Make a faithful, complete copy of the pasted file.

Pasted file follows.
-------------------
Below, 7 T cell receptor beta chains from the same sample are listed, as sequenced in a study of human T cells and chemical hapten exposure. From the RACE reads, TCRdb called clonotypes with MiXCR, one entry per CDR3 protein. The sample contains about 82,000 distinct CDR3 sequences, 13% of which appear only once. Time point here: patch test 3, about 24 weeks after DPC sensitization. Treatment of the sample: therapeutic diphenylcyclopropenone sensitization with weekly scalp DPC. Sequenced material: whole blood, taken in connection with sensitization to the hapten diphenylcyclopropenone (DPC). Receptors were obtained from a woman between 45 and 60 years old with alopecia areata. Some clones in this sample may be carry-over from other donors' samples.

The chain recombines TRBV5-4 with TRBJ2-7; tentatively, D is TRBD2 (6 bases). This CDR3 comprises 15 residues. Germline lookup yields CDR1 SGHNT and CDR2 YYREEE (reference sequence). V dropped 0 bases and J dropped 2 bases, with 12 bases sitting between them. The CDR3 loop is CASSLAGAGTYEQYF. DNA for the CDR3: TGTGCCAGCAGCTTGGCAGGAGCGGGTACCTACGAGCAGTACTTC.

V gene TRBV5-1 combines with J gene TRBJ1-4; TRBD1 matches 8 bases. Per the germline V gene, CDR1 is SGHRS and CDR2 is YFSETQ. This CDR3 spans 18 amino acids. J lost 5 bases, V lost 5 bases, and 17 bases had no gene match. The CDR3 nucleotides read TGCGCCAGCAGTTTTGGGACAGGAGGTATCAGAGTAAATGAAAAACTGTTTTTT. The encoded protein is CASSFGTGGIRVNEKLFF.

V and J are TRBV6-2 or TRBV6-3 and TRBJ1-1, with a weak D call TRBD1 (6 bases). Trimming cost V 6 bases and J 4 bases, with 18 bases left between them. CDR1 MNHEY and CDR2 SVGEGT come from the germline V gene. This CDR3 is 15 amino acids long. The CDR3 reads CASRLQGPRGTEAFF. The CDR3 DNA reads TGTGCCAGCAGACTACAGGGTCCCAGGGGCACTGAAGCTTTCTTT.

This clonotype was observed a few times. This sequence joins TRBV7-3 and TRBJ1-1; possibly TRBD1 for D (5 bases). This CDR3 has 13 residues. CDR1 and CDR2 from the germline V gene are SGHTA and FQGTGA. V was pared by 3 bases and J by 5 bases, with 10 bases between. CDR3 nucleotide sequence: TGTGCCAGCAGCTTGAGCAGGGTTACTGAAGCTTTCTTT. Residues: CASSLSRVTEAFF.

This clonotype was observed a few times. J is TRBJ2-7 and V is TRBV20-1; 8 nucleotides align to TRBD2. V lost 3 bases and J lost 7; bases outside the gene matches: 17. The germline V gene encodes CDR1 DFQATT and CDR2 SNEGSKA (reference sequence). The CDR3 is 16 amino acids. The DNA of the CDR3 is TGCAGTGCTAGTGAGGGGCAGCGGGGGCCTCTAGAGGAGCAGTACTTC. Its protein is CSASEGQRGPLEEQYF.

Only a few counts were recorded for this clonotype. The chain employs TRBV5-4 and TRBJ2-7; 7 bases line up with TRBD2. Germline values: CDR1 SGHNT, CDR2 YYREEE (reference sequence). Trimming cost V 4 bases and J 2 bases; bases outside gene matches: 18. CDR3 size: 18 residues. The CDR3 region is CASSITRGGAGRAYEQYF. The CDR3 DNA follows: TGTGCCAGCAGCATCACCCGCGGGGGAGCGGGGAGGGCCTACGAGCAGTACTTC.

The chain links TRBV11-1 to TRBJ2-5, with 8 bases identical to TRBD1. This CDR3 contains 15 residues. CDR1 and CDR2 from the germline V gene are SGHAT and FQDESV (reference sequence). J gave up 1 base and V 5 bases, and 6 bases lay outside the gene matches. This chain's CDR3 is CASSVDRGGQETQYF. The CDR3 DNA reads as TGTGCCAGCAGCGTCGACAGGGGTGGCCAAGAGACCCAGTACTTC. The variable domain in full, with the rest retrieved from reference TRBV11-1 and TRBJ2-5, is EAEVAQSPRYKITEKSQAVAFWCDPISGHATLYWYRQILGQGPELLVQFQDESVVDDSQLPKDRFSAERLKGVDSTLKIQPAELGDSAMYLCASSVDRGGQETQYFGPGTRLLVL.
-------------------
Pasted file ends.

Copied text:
Below, 7 T cell receptor beta chains from the same sample are listed, as sequenced in a study of human T cells and chemical hapten exposure. From the RACE reads, TCRdb called clonotypes with MiXCR, one entry per CDR3 protein. The sample contains about 82,000 distinct CDR3 sequences, 13% of which appear only once. Time point here: patch test 3, about 24 weeks after DPC sensitization. Treatment of the sample: therapeutic diphenylcyclopropenone sensitization with weekly scalp DPC. Sequenced material: whole blood, taken in connection with sensitization to the hapten diphenylcyclopropenone (DPC). Receptors were obtained from a woman between 45 and 60 years old with alopecia areata. Some clones in this sample may be carry-over from other donors' samples.

The chain recombines TRBV5-4 with TRBJ2-7; tentatively, D is TRBD2 (6 bases). This CDR3 comprises 15 residues. Germline lookup yields CDR1 SGHNT and CDR2 YYREEE (reference sequence). V dropped 0 bases and J dropped 2 bases, with 12 bases sitting between them. The CDR3 loop is CASSLAGAGTYEQYF. DNA for the CDR3: TGTGCCAGCAGCTTGGCAGGAGCGGGTACCTACGAGCAGTACTTC.

V gene TRBV5-1 combines with J gene TRBJ1-4; TRBD1 matches 8 bases. Per the germline V gene, CDR1 is SGHRS and CDR2 is YFSETQ. This CDR3 spans 18 amino acids. J lost 5 bases, V lost 5 bases, and 17 bases had no gene match. The CDR3 nucleotides read TGCGCCAGCAGTTTTGGGACAGGAGGTATCAGAGTAAATGAAAAACTGTTTTTT. The encoded protein is CASSFGTGGIRVNEKLFF.

V and J are TRBV6-2 or TRBV6-3 and TRBJ1-1, with a weak D call TRBD1 (6 bases). Trimming cost V 6 bases and J 4 bases, with 18 bases left between them. CDR1 MNHEY and CDR2 SVGEGT come from the germline V gene. This CDR3 is 15 amino acids long. The CDR3 reads CASRLQGPRGTEAFF. The CDR3 DNA reads TGTGCCAGCAGACTACAGGGTCCCAGGGGCACTGAAGCTTTCTTT.

This clonotype was observed a few times. This sequence joins TRBV7-3 and TRBJ1-1; possibly TRBD1 for D (5 bases). This CDR3 has 13 residues. CDR1 and CDR2 from the germline V gene are SGHTA and FQGTGA. V was pared by 3 bases and J by 5 bases, with 10 bases between. CDR3 nucleotide sequence: TGTGCCAGCAGCTTGAGCAGGGTTACTGAAGCTTTCTTT. Residues: CASSLSRVTEAFF.

This clonotype was observed a few times. J is TRBJ2-7 and V is TRBV20-1; 8 nucleotides align to TRBD2. V lost 3 bases and J lost 7; bases outside the gene matches: 17. The germline V gene encodes CDR1 DFQATT and CDR2 SNEGSKA (reference sequence). The CDR3 is 16 amino acids. The DNA of the CDR3 is TGCAGTGCTAGTGAGGGGCAGCGGGGGCCTCTAGAGGAGCAGTACTTC. Its protein is CSASEGQRGPLEEQYF.

Only a few counts were recorded for this clonotype. The chain employs TRBV5-4 and TRBJ2-7; 7 bases line up with TRBD2. Germline values: CDR1 SGHNT, CDR2 YYREEE (reference sequence). Trimming cost V 4 bases and J 2 bases; bases outside gene matches: 18. CDR3 size: 18 residues. The CDR3 region is CASSITRGGAGRAYEQYF. The CDR3 DNA follows: TGTGCCAGCAGCATCACCCGCGGGGGAGCGGGGAGGGCCTACGAGCAGTACTTC.

The chain links TRBV11-1 to TRBJ2-5, with 8 bases identical to TRBD1. This CDR3 contains 15 residues. CDR1 and CDR2 from the germline V gene are SGHAT and FQDESV (reference sequence). J gave up 1 base and V 5 bases, and 6 bases lay outside the gene matches. This chain's CDR3 is CASSVDRGGQETQYF. The CDR3 DNA reads as TGTGCCAGCAGCGTCGACAGGGGTGGCCAAGAGACCCAGTACTTC. The variable domain in full, with the rest retrieved from reference TRBV11-1 and TRBJ2-5, is EAEVAQSPRYKITEKSQAVAFWCDPISGHATLYWYRQILGQGPELLVQFQDESVVDDSQLPKDRFSAERLKGVDSTLKIQPAELGDSAMYLCASSVDRGGQETQYFGPGTRLLVL.